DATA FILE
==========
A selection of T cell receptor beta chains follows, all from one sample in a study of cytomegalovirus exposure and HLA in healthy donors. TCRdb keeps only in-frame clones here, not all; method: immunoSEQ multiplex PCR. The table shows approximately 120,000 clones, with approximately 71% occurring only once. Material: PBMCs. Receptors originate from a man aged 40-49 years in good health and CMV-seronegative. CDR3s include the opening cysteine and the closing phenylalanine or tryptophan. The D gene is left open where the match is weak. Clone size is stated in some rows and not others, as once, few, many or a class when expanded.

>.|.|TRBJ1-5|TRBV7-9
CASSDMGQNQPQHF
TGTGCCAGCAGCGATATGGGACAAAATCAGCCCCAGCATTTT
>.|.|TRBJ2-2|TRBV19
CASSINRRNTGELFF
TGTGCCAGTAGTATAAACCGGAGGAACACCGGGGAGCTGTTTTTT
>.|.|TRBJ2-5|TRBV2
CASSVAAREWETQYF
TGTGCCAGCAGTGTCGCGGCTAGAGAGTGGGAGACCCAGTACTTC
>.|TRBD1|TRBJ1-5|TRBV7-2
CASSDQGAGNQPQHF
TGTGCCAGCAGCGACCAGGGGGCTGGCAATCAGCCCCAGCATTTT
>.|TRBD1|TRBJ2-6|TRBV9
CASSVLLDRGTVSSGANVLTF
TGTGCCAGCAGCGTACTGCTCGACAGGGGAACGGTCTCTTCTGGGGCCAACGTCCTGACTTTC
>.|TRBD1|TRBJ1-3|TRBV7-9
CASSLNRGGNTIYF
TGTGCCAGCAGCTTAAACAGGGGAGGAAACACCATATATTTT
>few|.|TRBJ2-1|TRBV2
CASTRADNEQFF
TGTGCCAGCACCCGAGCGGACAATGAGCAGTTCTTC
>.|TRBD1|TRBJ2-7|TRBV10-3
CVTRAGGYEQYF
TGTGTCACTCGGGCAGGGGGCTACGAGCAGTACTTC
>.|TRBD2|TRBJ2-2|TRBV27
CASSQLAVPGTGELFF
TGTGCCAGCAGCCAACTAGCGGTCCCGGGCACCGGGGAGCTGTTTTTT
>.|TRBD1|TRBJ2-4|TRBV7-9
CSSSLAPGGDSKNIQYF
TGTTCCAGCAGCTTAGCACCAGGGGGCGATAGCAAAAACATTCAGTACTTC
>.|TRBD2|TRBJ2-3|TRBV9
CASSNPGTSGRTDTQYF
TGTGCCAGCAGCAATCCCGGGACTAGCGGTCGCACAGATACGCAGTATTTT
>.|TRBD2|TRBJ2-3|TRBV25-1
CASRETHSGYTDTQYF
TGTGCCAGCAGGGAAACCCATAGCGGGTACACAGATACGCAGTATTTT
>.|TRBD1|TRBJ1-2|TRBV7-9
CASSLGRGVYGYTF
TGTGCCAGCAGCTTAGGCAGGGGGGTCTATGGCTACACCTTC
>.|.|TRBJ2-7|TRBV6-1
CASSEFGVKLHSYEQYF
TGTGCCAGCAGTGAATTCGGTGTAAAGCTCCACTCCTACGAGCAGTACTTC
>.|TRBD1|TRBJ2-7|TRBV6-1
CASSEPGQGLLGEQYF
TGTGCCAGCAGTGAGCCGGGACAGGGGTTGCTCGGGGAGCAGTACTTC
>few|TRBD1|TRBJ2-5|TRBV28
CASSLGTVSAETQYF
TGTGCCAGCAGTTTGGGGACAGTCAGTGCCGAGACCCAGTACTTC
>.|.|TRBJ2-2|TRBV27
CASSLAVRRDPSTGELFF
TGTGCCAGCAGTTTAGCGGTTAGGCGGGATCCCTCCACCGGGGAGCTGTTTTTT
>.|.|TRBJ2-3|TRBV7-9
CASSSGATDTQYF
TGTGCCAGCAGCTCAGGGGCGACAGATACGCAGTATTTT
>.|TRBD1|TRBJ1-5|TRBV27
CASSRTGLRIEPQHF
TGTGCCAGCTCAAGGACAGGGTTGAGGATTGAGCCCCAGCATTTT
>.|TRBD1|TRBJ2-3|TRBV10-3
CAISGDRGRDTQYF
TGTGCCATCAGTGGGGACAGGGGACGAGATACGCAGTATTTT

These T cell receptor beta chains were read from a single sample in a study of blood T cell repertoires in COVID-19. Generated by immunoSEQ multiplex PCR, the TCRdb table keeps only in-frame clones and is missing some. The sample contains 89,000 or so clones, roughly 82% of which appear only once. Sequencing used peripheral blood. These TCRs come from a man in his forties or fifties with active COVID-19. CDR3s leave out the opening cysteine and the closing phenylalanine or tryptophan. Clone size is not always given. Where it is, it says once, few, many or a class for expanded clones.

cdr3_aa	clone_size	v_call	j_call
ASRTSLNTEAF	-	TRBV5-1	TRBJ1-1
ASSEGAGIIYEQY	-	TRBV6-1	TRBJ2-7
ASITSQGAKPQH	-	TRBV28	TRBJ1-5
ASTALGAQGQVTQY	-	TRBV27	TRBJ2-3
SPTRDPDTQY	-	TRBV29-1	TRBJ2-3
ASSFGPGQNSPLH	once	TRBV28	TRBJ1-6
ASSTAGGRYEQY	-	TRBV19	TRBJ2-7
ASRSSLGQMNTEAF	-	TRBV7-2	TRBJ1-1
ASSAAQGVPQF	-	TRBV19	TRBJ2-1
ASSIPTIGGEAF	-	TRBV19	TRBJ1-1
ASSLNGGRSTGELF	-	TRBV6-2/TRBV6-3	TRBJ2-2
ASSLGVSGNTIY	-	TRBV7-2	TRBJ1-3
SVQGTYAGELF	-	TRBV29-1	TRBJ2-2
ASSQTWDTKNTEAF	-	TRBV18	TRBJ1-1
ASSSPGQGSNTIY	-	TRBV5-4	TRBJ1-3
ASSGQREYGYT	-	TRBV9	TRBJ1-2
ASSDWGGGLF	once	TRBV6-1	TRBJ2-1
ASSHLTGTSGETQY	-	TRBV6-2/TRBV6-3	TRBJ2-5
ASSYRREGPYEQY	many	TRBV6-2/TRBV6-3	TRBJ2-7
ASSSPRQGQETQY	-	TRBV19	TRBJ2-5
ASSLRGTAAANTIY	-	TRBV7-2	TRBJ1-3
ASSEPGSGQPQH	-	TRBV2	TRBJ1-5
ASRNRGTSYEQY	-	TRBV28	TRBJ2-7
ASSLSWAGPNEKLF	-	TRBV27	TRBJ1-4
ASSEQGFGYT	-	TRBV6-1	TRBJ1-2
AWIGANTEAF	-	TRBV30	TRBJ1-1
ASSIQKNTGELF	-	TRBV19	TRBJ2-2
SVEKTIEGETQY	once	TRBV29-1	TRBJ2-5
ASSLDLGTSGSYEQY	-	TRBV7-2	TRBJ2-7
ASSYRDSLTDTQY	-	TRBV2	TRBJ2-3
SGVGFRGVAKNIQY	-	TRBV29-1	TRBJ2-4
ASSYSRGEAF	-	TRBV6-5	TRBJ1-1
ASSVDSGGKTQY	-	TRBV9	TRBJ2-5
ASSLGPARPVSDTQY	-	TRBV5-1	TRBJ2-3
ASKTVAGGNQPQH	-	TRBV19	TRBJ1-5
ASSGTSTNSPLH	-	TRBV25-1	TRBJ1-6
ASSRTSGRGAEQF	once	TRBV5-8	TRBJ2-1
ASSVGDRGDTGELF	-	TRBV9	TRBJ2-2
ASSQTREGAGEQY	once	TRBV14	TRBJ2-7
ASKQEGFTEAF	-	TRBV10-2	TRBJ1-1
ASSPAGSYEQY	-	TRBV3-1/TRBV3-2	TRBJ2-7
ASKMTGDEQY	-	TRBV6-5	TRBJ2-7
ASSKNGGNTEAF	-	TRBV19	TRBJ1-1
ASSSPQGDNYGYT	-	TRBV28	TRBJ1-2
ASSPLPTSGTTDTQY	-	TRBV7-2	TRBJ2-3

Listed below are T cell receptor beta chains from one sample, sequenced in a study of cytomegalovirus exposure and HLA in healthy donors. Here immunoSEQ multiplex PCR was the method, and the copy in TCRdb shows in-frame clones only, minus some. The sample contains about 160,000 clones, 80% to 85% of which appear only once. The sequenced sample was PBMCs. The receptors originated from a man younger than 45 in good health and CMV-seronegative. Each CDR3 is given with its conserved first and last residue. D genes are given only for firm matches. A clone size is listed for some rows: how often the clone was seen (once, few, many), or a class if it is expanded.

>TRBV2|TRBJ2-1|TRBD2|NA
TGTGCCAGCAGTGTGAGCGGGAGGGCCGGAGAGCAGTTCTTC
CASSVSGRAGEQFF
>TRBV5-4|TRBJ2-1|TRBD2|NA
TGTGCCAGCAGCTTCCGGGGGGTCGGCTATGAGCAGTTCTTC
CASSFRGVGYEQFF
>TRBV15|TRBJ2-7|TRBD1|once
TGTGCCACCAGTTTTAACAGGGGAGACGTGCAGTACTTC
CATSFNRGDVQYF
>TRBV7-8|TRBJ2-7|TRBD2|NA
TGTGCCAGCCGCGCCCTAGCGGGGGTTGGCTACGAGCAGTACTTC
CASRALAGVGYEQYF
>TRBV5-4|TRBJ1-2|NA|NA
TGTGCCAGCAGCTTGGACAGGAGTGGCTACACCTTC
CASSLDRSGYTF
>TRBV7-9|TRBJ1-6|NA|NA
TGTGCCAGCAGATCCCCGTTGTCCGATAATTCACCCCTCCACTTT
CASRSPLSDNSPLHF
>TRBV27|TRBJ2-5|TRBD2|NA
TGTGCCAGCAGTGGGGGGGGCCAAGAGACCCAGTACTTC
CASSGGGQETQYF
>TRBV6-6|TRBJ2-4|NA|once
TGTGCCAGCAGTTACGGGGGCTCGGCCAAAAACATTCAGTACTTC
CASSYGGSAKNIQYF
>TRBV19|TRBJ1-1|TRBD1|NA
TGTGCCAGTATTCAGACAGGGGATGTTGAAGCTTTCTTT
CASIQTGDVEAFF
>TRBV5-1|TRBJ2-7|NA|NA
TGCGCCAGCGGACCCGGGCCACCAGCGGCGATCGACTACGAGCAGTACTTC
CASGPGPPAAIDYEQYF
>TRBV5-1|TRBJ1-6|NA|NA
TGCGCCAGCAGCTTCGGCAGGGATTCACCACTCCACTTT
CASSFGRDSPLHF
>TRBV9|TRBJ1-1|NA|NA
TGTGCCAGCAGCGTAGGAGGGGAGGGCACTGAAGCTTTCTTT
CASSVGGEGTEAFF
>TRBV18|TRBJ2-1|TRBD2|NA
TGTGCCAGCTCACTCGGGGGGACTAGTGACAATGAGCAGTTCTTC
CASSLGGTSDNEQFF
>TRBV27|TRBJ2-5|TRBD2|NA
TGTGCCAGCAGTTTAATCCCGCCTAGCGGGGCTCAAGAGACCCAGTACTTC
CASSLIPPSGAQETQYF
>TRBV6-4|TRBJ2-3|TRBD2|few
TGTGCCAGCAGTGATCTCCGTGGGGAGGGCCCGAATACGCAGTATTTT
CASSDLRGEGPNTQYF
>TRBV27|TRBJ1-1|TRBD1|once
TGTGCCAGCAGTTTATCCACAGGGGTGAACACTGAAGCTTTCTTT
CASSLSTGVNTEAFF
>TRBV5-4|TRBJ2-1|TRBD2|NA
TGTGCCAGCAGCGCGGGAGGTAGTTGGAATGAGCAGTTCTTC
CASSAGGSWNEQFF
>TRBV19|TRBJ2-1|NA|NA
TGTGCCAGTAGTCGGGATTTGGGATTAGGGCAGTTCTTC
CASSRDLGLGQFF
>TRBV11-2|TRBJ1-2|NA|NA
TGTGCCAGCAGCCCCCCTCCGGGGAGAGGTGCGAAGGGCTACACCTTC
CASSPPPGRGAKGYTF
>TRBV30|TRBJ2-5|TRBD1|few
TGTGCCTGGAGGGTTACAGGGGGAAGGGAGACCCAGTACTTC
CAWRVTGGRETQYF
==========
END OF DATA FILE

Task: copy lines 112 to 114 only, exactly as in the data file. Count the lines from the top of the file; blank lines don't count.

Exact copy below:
CASSVSGRAGEQFF
>TRBV5-4|TRBJ2-1|TRBD2|NA
TGTGCCAGCAGCTTCCGGGGGGTCGGCTATGAGCAGTTCTTC